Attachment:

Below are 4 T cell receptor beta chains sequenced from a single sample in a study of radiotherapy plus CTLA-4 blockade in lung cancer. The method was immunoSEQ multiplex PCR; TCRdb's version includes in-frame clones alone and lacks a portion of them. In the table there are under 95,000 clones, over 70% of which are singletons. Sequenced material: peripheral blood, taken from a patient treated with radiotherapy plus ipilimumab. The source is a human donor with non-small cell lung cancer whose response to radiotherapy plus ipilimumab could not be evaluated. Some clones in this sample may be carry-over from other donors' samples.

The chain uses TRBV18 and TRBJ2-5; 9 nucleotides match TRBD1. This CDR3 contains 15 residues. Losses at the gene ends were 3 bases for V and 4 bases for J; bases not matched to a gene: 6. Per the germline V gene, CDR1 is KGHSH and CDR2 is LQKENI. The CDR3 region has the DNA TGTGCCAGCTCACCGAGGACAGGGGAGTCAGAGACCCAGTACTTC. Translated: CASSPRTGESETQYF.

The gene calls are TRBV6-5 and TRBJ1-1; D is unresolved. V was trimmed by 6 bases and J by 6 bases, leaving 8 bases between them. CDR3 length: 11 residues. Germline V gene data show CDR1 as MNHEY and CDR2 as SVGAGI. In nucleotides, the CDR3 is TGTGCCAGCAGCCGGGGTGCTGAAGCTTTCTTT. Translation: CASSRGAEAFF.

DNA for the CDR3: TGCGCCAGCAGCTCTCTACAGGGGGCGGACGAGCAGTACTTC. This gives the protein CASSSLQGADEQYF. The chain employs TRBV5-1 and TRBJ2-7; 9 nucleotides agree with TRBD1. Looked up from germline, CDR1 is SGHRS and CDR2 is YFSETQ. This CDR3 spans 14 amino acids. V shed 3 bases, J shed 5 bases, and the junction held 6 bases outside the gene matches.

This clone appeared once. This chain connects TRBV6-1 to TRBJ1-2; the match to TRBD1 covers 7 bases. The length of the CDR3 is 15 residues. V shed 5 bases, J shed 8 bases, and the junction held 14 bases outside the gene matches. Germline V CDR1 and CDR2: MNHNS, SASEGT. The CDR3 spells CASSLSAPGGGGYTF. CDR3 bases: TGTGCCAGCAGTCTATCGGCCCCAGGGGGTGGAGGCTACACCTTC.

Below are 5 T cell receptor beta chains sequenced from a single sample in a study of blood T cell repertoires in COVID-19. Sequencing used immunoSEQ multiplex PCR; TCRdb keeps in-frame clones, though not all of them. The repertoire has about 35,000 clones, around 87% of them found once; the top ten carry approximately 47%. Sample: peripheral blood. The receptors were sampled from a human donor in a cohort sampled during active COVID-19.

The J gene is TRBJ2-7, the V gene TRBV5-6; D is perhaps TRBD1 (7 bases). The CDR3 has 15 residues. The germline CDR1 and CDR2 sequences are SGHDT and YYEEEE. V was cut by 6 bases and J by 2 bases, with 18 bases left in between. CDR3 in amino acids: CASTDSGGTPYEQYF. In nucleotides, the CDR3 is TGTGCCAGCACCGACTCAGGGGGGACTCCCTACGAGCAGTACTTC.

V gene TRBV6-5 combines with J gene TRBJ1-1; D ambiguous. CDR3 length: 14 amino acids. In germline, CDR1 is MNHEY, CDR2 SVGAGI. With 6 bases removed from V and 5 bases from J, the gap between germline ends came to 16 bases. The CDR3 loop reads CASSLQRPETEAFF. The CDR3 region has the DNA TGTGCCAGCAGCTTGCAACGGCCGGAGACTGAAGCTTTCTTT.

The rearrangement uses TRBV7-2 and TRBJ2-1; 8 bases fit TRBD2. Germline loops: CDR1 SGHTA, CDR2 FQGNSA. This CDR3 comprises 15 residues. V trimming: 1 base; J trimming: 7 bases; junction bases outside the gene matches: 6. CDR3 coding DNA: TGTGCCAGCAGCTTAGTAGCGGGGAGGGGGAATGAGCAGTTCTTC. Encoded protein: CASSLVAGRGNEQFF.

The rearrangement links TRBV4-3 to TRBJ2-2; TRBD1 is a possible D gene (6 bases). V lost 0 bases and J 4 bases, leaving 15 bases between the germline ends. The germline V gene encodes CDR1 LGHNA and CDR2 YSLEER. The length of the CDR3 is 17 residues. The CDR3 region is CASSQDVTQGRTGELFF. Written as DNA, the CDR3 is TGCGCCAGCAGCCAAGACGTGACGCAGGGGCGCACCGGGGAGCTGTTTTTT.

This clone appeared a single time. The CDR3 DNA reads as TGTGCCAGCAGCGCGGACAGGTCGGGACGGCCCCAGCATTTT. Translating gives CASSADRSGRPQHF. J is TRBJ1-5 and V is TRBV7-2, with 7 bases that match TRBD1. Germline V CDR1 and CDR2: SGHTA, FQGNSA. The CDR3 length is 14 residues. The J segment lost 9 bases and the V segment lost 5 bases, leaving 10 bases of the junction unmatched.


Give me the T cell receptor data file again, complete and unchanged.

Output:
Below are 4 T cell receptor beta chains sequenced from a single sample in a study of radiotherapy plus CTLA-4 blockade in lung cancer. The method was immunoSEQ multiplex PCR; TCRdb's version includes in-frame clones alone and lacks a portion of them. In the table there are under 95,000 clones, over 70% of which are singletons. Sequenced material: peripheral blood, taken from a patient treated with radiotherapy plus ipilimumab. The source is a human donor with non-small cell lung cancer whose response to radiotherapy plus ipilimumab could not be evaluated. Some clones in this sample may be carry-over from other donors' samples.

The chain uses TRBV18 and TRBJ2-5; 9 nucleotides match TRBD1. This CDR3 contains 15 residues. Losses at the gene ends were 3 bases for V and 4 bases for J; bases not matched to a gene: 6. Per the germline V gene, CDR1 is KGHSH and CDR2 is LQKENI. The CDR3 region has the DNA TGTGCCAGCTCACCGAGGACAGGGGAGTCAGAGACCCAGTACTTC. Translated: CASSPRTGESETQYF.

The gene calls are TRBV6-5 and TRBJ1-1; D is unresolved. V was trimmed by 6 bases and J by 6 bases, leaving 8 bases between them. CDR3 length: 11 residues. Germline V gene data show CDR1 as MNHEY and CDR2 as SVGAGI. In nucleotides, the CDR3 is TGTGCCAGCAGCCGGGGTGCTGAAGCTTTCTTT. Translation: CASSRGAEAFF.

DNA for the CDR3: TGCGCCAGCAGCTCTCTACAGGGGGCGGACGAGCAGTACTTC. This gives the protein CASSSLQGADEQYF. The chain employs TRBV5-1 and TRBJ2-7; 9 nucleotides agree with TRBD1. Looked up from germline, CDR1 is SGHRS and CDR2 is YFSETQ. This CDR3 spans 14 amino acids. V shed 3 bases, J shed 5 bases, and the junction held 6 bases outside the gene matches.

This clone appeared once. This chain connects TRBV6-1 to TRBJ1-2; the match to TRBD1 covers 7 bases. The length of the CDR3 is 15 residues. V shed 5 bases, J shed 8 bases, and the junction held 14 bases outside the gene matches. Germline V CDR1 and CDR2: MNHNS, SASEGT. The CDR3 spells CASSLSAPGGGGYTF. CDR3 bases: TGTGCCAGCAGTCTATCGGCCCCAGGGGGTGGAGGCTACACCTTC.

Below are 5 T cell receptor beta chains sequenced from a single sample in a study of blood T cell repertoires in COVID-19. Sequencing used immunoSEQ multiplex PCR; TCRdb keeps in-frame clones, though not all of them. The repertoire has about 35,000 clones, around 87% of them found once; the top ten carry approximately 47%. Sample: peripheral blood. The receptors were sampled from a human donor in a cohort sampled during active COVID-19.

The J gene is TRBJ2-7, the V gene TRBV5-6; D is perhaps TRBD1 (7 bases). The CDR3 has 15 residues. The germline CDR1 and CDR2 sequences are SGHDT and YYEEEE. V was cut by 6 bases and J by 2 bases, with 18 bases left in between. CDR3 in amino acids: CASTDSGGTPYEQYF. In nucleotides, the CDR3 is TGTGCCAGCACCGACTCAGGGGGGACTCCCTACGAGCAGTACTTC.

V gene TRBV6-5 combines with J gene TRBJ1-1; D ambiguous. CDR3 length: 14 amino acids. In germline, CDR1 is MNHEY, CDR2 SVGAGI. With 6 bases removed from V and 5 bases from J, the gap between germline ends came to 16 bases. The CDR3 loop reads CASSLQRPETEAFF. The CDR3 region has the DNA TGTGCCAGCAGCTTGCAACGGCCGGAGACTGAAGCTTTCTTT.

The rearrangement uses TRBV7-2 and TRBJ2-1; 8 bases fit TRBD2. Germline loops: CDR1 SGHTA, CDR2 FQGNSA. This CDR3 comprises 15 residues. V trimming: 1 base; J trimming: 7 bases; junction bases outside the gene matches: 6. CDR3 coding DNA: TGTGCCAGCAGCTTAGTAGCGGGGAGGGGGAATGAGCAGTTCTTC. Encoded protein: CASSLVAGRGNEQFF.

The rearrangement links TRBV4-3 to TRBJ2-2; TRBD1 is a possible D gene (6 bases). V lost 0 bases and J 4 bases, leaving 15 bases between the germline ends. The germline V gene encodes CDR1 LGHNA and CDR2 YSLEER. The length of the CDR3 is 17 residues. The CDR3 region is CASSQDVTQGRTGELFF. Written as DNA, the CDR3 is TGCGCCAGCAGCCAAGACGTGACGCAGGGGCGCACCGGGGAGCTGTTTTTT.

This clone appeared a single time. The CDR3 DNA reads as TGTGCCAGCAGCGCGGACAGGTCGGGACGGCCCCAGCATTTT. Translating gives CASSADRSGRPQHF. J is TRBJ1-5 and V is TRBV7-2, with 7 bases that match TRBD1. Germline V CDR1 and CDR2: SGHTA, FQGNSA. The CDR3 length is 14 residues. The J segment lost 9 bases and the V segment lost 5 bases, leaving 10 bases of the junction unmatched.